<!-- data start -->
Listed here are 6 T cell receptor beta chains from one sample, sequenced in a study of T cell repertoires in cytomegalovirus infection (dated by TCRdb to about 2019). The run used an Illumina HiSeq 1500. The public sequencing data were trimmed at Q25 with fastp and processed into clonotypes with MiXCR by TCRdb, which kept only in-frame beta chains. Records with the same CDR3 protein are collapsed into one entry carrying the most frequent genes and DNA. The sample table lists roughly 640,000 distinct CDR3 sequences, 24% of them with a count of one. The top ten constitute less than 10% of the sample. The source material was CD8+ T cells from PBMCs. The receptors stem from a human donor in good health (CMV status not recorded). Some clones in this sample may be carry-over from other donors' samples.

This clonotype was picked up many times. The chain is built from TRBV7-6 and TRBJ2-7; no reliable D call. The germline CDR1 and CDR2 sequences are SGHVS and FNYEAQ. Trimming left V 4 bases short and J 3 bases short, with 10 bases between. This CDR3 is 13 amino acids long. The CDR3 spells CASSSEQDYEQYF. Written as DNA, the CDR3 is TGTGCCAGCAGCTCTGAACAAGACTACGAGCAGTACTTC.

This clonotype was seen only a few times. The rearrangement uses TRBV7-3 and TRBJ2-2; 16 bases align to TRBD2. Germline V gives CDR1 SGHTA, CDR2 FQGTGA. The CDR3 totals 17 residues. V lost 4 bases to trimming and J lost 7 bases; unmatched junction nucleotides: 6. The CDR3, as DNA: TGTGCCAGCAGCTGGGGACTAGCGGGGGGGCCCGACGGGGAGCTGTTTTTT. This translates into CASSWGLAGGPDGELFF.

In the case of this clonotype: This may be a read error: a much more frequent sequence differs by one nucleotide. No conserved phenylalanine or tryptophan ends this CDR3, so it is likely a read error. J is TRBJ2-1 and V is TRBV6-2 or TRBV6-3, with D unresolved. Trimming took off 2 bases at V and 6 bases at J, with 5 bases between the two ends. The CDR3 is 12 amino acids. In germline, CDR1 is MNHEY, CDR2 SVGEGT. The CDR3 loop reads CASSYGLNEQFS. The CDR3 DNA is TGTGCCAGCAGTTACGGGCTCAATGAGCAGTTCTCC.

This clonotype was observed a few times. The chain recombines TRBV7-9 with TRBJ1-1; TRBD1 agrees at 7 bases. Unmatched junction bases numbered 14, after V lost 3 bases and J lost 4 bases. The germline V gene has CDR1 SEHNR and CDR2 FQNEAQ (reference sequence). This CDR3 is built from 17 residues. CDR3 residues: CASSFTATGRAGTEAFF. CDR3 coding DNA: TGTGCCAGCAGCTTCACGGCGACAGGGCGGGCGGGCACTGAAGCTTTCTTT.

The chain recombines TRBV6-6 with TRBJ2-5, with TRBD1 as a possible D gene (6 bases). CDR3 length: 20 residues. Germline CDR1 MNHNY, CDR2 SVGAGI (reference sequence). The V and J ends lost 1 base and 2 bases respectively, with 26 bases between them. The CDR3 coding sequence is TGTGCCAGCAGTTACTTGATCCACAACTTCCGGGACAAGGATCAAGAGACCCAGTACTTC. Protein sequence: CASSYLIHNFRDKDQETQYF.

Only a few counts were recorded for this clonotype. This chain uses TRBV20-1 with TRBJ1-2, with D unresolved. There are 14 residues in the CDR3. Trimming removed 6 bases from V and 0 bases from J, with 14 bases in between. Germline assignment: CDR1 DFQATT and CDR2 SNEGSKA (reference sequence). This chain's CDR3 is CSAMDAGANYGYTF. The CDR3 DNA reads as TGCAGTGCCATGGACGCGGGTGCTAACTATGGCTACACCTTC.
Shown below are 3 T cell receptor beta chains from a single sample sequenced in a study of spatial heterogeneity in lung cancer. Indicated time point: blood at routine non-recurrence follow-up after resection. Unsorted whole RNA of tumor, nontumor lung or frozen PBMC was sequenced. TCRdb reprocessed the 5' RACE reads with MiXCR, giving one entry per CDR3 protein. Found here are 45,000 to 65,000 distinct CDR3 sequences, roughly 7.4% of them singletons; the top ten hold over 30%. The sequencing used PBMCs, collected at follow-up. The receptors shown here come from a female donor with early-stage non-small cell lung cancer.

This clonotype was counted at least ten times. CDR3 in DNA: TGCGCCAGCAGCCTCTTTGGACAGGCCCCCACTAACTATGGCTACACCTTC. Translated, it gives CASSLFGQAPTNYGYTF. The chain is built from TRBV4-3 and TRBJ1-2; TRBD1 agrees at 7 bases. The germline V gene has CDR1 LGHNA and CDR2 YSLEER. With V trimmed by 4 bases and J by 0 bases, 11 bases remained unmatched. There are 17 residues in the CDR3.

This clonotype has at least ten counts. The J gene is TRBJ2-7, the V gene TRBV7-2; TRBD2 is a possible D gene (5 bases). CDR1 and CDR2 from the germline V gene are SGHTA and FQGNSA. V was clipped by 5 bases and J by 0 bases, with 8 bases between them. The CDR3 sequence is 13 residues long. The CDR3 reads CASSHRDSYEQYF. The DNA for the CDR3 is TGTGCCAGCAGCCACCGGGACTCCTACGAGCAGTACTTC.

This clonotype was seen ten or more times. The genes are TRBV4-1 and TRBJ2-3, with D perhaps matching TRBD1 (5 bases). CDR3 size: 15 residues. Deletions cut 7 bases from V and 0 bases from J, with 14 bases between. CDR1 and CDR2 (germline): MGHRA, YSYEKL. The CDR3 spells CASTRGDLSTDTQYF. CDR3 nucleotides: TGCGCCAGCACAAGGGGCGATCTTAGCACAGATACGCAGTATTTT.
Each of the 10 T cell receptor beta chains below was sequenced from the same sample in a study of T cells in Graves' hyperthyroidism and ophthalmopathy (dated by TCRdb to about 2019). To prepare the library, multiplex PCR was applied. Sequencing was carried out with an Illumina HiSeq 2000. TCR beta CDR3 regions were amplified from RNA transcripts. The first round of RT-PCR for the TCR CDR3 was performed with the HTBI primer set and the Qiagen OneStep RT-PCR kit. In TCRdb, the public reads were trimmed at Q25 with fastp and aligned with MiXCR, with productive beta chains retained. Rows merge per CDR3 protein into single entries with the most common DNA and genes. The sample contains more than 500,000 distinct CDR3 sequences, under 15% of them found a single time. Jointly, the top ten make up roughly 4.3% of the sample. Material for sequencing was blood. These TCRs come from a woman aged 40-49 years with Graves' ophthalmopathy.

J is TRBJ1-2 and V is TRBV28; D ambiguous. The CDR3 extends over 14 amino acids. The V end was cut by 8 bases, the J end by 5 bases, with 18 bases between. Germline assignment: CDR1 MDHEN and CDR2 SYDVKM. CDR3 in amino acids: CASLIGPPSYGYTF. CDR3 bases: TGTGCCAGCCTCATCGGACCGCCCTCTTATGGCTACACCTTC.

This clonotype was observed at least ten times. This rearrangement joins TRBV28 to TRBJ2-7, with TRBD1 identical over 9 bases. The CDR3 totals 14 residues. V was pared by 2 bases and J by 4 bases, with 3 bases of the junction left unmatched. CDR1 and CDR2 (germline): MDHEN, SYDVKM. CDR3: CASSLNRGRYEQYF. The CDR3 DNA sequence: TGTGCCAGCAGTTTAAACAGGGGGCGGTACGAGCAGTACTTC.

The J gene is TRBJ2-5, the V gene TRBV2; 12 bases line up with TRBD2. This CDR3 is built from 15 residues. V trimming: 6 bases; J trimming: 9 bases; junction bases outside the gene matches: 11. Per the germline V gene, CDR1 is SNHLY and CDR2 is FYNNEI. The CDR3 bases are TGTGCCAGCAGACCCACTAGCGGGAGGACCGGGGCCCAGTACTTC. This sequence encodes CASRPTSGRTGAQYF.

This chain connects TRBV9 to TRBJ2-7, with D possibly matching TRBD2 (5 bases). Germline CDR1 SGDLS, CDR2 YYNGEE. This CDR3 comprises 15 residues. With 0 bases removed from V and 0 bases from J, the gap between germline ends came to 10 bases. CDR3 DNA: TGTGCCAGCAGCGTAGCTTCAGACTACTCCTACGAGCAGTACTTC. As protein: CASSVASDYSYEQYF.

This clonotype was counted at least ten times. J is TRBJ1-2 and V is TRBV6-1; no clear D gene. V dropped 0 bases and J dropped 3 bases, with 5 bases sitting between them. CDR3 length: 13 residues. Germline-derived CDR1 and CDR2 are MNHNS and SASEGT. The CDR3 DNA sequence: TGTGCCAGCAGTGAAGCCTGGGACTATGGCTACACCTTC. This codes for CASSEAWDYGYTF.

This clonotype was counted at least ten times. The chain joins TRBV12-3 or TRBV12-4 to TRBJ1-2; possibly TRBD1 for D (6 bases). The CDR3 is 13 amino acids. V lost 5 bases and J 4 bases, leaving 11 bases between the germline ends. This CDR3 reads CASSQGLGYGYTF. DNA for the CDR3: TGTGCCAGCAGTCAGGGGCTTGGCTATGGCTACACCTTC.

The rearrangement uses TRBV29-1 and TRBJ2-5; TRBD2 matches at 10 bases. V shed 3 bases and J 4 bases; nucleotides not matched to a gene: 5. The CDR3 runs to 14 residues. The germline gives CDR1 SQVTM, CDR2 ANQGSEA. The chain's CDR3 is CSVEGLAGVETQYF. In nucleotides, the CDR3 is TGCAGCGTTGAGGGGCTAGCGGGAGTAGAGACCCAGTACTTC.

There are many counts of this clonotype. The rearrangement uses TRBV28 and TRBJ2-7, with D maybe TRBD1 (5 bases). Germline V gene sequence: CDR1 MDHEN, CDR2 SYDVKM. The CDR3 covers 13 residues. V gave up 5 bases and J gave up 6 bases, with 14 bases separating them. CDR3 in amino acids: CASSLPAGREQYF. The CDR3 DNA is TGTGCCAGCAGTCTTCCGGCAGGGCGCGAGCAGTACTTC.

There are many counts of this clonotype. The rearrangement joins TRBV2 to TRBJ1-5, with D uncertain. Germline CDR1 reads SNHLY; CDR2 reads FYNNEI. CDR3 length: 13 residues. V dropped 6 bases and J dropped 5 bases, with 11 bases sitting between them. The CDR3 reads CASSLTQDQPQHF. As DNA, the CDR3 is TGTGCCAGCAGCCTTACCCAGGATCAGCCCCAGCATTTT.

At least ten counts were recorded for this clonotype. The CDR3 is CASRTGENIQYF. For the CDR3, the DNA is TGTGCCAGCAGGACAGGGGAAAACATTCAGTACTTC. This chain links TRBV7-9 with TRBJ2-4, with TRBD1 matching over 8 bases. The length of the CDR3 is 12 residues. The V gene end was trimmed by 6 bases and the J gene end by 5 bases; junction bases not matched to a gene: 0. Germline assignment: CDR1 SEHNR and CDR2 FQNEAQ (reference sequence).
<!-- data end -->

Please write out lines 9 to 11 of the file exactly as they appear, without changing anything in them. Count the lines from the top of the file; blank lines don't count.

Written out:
This clonotype was counted at least ten times. CDR3 in DNA: TGCGCCAGCAGCCTCTTTGGACAGGCCCCCACTAACTATGGCTACACCTTC. Translated, it gives CASSLFGQAPTNYGYTF. The chain is built from TRBV4-3 and TRBJ1-2; TRBD1 agrees at 7 bases. The germline V gene has CDR1 LGHNA and CDR2 YSLEER. With V trimmed by 4 bases and J by 0 bases, 11 bases remained unmatched. There are 17 residues in the CDR3.

This clonotype has at least ten counts. The J gene is TRBJ2-7, the V gene TRBV7-2; TRBD2 is a possible D gene (5 bases). CDR1 and CDR2 from the germline V gene are SGHTA and FQGNSA. V was clipped by 5 bases and J by 0 bases, with 8 bases between them. The CDR3 sequence is 13 residues long. The CDR3 reads CASSHRDSYEQYF. The DNA for the CDR3 is TGTGCCAGCAGCCACCGGGACTCCTACGAGCAGTACTTC.

This clonotype was seen ten or more times. The genes are TRBV4-1 and TRBJ2-3, with D perhaps matching TRBD1 (5 bases). CDR3 size: 15 residues. Deletions cut 7 bases from V and 0 bases from J, with 14 bases between. CDR1 and CDR2 (germline): MGHRA, YSYEKL. The CDR3 spells CASTRGDLSTDTQYF. CDR3 nucleotides: TGCGCCAGCACAAGGGGCGATCTTAGCACAGATACGCAGTATTTT.